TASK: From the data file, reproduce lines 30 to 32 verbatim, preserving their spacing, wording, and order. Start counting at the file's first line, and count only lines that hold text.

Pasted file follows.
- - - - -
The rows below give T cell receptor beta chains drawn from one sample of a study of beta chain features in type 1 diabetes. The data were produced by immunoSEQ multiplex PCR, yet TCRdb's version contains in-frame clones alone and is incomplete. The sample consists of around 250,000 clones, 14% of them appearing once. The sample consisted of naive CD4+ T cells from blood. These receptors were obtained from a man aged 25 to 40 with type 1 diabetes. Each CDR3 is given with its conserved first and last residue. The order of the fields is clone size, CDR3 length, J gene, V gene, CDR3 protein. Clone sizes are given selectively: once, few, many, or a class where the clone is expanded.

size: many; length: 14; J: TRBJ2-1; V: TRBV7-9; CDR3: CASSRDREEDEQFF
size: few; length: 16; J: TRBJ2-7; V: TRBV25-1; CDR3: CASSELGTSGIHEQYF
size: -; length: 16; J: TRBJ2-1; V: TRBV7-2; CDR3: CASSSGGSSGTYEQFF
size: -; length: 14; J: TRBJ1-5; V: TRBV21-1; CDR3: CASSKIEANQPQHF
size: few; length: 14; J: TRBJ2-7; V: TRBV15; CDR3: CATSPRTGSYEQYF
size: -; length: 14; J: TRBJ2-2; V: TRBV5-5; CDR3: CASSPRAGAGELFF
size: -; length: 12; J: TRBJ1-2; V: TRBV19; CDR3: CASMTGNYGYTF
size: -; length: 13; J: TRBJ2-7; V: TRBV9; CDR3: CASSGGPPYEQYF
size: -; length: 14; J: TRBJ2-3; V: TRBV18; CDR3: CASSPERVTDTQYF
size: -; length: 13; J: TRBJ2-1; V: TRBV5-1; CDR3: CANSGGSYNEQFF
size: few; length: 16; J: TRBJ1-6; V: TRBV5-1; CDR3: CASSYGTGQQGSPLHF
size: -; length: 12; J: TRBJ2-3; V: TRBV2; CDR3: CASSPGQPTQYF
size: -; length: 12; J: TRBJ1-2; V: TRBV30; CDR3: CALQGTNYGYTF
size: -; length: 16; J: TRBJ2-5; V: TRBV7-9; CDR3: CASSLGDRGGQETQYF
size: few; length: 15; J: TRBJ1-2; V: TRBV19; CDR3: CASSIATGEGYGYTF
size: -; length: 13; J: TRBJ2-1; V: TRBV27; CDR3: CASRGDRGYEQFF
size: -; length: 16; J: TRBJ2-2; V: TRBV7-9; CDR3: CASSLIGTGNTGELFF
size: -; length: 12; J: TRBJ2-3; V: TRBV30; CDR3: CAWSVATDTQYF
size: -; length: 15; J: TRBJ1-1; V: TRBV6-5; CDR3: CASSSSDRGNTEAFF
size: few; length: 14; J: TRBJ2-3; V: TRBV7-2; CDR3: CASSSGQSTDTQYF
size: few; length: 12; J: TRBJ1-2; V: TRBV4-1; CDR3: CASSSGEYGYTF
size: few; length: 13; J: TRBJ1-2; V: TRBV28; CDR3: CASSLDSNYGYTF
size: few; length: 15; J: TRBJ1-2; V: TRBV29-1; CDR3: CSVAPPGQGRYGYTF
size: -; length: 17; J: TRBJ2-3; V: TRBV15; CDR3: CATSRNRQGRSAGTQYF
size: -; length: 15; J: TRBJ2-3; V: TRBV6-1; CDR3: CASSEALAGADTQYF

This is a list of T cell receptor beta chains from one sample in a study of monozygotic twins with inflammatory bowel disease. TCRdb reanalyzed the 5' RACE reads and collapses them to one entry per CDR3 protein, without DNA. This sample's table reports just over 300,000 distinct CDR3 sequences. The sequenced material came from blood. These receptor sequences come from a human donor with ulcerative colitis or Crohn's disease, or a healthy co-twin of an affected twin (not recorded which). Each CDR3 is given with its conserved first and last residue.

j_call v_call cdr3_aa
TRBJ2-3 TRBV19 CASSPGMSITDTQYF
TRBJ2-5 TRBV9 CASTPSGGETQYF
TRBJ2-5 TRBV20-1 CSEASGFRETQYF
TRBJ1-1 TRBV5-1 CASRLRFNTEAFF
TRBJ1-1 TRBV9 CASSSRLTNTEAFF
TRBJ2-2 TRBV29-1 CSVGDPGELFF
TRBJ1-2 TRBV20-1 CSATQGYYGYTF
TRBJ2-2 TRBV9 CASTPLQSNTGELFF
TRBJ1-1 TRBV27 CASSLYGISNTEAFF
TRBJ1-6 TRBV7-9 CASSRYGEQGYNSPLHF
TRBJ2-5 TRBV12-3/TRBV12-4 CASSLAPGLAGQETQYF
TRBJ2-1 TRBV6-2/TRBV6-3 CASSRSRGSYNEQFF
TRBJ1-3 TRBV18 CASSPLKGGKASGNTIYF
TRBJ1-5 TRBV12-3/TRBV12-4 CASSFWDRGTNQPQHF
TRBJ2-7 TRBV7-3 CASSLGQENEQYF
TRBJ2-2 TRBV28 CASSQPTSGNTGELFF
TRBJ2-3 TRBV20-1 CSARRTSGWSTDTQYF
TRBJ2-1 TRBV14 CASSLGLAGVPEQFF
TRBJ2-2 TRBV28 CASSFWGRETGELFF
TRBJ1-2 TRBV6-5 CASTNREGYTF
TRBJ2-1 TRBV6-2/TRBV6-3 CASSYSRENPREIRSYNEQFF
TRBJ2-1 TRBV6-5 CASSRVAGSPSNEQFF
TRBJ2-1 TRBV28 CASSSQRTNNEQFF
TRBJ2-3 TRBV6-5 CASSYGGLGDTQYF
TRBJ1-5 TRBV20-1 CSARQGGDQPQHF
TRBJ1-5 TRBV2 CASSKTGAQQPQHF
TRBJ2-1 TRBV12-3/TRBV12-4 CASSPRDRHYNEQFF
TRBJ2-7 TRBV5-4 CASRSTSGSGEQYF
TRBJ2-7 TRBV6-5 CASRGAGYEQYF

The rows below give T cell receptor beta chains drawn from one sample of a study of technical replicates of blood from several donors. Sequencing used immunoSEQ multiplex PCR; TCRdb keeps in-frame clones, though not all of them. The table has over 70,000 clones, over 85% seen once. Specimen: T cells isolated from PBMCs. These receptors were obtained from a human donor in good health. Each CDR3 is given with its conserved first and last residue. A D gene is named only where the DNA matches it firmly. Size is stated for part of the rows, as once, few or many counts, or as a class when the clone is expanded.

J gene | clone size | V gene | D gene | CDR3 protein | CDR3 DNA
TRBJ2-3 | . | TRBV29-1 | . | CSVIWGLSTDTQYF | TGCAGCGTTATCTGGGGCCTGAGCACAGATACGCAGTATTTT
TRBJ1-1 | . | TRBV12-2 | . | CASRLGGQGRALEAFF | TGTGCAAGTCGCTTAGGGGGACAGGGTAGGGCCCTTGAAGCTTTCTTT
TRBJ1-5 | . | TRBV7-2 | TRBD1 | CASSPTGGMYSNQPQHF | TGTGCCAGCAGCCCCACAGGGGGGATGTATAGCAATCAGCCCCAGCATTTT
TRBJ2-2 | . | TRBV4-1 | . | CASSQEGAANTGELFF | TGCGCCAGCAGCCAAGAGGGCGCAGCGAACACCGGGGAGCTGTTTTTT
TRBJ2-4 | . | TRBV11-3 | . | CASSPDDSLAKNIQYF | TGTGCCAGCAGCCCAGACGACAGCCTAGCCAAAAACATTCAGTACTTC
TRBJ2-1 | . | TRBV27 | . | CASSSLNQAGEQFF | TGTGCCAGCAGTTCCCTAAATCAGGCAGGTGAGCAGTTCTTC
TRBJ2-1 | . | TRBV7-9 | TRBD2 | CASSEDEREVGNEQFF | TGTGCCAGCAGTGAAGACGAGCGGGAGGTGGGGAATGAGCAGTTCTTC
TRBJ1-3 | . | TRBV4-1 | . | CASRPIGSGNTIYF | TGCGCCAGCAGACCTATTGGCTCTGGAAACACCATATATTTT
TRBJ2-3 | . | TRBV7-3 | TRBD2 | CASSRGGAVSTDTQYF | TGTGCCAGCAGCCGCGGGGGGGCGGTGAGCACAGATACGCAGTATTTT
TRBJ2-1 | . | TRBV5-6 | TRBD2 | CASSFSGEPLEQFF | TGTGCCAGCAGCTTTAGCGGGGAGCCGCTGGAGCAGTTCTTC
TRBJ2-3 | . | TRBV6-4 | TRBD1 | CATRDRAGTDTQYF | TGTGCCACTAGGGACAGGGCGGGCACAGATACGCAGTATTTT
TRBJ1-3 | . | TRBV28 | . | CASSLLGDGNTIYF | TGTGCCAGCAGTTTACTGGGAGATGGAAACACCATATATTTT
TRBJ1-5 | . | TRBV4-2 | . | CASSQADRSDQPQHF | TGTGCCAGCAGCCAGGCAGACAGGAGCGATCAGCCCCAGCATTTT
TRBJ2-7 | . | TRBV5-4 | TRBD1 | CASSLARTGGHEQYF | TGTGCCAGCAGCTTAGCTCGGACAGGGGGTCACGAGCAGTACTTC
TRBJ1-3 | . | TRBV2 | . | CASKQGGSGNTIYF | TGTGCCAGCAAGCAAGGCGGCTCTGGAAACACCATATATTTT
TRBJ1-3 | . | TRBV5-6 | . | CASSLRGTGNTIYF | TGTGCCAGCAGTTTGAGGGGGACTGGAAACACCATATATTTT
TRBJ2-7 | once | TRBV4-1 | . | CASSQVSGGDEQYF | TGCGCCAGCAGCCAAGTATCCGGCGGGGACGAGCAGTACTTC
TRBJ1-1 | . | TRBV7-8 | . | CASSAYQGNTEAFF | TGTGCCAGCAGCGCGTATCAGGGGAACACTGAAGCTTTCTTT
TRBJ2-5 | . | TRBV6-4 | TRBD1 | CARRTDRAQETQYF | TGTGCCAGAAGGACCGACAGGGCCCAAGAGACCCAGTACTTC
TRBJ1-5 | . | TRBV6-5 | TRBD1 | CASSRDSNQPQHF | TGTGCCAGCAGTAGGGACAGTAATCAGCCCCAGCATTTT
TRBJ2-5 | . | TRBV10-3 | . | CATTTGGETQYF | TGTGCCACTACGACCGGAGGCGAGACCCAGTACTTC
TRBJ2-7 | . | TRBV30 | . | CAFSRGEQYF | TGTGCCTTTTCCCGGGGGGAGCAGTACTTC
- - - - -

TRBJ2-5 TRBV9 CASTPSGGETQYF
TRBJ2-5 TRBV20-1 CSEASGFRETQYF
TRBJ1-1 TRBV5-1 CASRLRFNTEAFF